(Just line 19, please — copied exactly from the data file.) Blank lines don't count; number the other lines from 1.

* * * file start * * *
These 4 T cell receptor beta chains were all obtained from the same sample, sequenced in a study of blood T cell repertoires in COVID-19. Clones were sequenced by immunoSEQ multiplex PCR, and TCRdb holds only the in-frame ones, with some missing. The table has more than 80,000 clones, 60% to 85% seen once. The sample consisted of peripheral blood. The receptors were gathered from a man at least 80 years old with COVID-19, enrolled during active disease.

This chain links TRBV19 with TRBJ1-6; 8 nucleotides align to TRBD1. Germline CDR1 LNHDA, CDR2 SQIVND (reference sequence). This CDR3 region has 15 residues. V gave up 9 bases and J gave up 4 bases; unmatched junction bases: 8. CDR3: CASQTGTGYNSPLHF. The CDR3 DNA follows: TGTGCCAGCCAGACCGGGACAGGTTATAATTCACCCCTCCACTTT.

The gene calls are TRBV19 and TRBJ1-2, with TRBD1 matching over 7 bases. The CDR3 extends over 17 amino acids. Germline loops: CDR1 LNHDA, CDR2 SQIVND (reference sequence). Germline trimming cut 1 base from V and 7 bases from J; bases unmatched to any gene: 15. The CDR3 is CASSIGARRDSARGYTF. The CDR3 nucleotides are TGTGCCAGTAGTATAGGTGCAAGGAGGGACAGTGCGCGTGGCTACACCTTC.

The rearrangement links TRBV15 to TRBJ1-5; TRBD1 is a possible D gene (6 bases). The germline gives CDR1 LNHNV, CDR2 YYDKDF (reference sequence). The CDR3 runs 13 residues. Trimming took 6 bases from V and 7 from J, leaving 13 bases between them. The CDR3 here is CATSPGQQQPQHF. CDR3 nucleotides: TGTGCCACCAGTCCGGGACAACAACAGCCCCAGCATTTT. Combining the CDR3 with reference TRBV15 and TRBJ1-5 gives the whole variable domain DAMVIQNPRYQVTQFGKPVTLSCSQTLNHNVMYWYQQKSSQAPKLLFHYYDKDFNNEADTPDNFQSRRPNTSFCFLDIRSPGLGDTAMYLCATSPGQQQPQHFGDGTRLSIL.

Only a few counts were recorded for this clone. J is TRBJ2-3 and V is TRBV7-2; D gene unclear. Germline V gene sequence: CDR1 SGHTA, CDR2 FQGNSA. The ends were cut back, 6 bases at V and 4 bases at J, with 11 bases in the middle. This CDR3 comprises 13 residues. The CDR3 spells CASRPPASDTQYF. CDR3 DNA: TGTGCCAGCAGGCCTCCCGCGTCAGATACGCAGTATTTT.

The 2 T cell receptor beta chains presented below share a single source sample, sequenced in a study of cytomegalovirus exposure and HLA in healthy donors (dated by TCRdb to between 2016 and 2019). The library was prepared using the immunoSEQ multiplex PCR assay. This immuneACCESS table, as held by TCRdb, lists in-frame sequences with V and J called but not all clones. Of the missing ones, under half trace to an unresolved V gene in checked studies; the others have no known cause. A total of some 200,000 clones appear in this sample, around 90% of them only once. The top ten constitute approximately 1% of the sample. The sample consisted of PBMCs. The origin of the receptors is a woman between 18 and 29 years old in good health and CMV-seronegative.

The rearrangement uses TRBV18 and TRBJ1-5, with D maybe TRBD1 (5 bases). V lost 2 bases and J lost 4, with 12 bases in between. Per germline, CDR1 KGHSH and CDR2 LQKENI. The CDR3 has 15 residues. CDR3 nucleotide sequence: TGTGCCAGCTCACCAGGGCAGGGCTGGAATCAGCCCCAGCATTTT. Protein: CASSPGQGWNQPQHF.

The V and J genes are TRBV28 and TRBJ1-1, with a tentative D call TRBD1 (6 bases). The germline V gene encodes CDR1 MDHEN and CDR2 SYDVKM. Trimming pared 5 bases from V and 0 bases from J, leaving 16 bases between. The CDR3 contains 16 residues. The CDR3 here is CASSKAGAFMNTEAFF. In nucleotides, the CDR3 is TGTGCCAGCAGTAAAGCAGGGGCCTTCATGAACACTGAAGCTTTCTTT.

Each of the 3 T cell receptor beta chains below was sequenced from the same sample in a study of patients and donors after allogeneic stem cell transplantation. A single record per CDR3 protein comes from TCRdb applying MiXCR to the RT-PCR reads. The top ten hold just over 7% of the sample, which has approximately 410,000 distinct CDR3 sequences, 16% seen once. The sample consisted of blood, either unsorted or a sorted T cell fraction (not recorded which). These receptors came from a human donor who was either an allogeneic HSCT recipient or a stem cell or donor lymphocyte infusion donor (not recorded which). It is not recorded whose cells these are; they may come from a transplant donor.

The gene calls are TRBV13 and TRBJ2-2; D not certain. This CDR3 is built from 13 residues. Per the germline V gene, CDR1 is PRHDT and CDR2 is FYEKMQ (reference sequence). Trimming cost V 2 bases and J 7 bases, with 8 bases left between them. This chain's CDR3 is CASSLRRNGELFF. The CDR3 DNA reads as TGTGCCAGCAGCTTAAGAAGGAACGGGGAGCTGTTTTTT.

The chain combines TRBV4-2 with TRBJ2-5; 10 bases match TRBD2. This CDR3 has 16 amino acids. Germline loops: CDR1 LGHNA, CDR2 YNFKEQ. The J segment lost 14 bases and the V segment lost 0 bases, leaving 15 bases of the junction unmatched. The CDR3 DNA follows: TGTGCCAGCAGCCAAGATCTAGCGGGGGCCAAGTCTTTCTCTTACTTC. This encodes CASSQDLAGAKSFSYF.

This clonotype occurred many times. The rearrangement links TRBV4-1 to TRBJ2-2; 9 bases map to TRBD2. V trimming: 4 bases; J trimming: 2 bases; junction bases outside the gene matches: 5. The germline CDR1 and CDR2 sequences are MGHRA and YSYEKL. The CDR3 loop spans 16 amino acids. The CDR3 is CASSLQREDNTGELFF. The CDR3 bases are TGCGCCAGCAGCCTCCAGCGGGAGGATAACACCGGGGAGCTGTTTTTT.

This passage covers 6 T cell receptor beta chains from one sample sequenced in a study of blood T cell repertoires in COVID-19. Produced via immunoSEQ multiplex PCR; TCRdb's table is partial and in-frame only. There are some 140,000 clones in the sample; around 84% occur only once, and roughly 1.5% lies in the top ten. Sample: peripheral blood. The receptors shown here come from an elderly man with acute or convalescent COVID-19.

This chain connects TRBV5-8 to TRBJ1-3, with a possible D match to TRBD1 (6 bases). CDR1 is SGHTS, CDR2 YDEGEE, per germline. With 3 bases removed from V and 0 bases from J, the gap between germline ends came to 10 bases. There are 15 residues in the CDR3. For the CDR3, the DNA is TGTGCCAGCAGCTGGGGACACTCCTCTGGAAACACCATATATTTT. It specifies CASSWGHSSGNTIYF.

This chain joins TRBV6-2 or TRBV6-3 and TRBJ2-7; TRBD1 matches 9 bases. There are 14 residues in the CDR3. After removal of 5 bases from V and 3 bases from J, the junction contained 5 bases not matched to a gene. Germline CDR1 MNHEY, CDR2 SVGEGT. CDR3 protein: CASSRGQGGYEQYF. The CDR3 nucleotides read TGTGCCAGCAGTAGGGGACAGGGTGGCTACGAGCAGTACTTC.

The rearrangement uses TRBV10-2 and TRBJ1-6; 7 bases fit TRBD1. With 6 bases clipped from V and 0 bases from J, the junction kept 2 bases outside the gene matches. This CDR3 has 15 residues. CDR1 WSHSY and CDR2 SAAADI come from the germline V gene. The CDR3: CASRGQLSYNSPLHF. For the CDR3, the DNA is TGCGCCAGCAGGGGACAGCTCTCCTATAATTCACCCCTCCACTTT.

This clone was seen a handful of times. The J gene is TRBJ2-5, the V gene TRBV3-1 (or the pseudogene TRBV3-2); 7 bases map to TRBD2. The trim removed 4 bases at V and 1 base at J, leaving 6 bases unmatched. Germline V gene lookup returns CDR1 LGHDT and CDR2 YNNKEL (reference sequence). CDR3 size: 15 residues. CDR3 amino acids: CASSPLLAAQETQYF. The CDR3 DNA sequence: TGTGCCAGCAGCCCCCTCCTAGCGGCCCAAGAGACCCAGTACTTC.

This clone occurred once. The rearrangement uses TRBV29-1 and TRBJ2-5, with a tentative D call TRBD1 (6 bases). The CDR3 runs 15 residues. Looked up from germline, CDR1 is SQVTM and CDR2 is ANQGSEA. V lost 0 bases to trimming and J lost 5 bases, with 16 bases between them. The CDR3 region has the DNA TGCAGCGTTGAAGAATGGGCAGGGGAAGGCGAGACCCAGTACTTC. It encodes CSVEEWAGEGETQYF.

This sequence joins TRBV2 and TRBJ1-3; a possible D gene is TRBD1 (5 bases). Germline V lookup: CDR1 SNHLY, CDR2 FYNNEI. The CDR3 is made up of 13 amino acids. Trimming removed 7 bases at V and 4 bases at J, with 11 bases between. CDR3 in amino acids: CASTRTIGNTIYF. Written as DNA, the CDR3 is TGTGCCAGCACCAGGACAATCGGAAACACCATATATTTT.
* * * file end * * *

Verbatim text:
This sequence joins TRBV2 and TRBJ1-3; a possible D gene is TRBD1 (5 bases). Germline V lookup: CDR1 SNHLY, CDR2 FYNNEI. The CDR3 is made up of 13 amino acids. Trimming removed 7 bases at V and 4 bases at J, with 11 bases between. CDR3 in amino acids: CASTRTIGNTIYF. Written as DNA, the CDR3 is TGTGCCAGCACCAGGACAATCGGAAACACCATATATTTT.